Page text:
In 2014, France Córdova (PhD '79) was confirmed as the 14th director of the National Science Foundation, the culmination of more than three decades in science, technology, and academic leadership roles. We spoke with the Distinguished Alumna ('07) about her remarkable career, the advancement of women in academia, and her enthusiasm for the future of science.
How did you first become interested in science?
Growing up, I was always fascinated by science. In high school, I remember learning that Charlie Townes (PhD '39) had invented the maser. I was riveted. But there was no encouragement in my family or mentorship from my teachers to pursue a career in science. In fact, my mother expected that I would get what she called an MRS degree: Meet somebody, get married, and raise the children. That was just the expectation of the times.
Your entry to Caltech wasn't exactly the typical path. How did you get started?
I found my way to Gordon Garmire, a physicist who is best known for his work in high-energy astronomy instrumentation and the diffuse X-ray background. He gave me a job, not as a graduate student but writing computer programs to analyze data. Once again, if it meant getting my foot in the door, I said yes. Then I asked if I could audit courses. I did all the required tests, was graded, and—I think to the surprise of the faculty—did really well. So they decided to admit me as a graduate student in physics.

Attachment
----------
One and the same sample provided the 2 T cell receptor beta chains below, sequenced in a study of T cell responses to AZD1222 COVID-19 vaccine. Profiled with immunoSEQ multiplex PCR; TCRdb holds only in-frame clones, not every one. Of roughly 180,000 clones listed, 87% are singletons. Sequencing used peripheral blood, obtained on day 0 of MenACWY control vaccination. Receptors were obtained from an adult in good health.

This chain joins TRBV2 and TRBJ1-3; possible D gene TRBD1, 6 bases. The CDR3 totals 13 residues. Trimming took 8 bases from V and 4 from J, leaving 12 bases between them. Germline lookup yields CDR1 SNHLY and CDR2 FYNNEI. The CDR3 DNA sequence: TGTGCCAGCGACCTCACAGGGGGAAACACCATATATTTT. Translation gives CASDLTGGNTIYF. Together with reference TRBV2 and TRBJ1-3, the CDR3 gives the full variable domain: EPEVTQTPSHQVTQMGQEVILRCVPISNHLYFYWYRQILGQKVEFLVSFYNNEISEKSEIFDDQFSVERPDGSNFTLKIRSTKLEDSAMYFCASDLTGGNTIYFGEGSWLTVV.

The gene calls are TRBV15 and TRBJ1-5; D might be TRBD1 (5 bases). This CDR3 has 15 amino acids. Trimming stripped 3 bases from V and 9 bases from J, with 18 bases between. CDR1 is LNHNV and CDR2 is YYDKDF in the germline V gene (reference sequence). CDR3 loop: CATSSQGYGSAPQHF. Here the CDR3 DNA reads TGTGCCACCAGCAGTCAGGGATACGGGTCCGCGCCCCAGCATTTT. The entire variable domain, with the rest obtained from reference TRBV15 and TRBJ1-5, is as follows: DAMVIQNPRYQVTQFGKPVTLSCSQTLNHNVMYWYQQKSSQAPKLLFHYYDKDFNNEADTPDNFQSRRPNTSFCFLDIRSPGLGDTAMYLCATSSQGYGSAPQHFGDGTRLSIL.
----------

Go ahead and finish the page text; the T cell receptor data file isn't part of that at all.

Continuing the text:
Caltech was a rigorous, collaborative, and fun environment. As graduate students, you were able to learn from and work right alongside all of these incredible minds, like theoretical physicists Murray Gell-Mann and Richard Feynman. You take it for granted when you're a student. There was also an experimental, bootstrap, hands-on atmosphere. I remember once nearly electrocuting myself at White Sands while scaling up the framework of a rocket in the middle of a lightning storm, all to put some duct tape on an instrument. I have a feeling they wouldn't allow that now, but that was the kind of place Caltech was. You could do theoretical work and also get your hands involved with experimentation.
What do you feel contributed to your success?
I can't say there was ever a strategy. Part of it was that when an opportunity came, I wasn't afraid of it. I never considered a lack of experience to be a serious obstacle. If you're going to a job that has bigger authority, you almost never have all the required experience.
I've never felt that I deserved something. Rather, I consider it a privilege to be a part of the various universities and federal agencies that I've served, and to be able to contribute to the culture of science and engineering.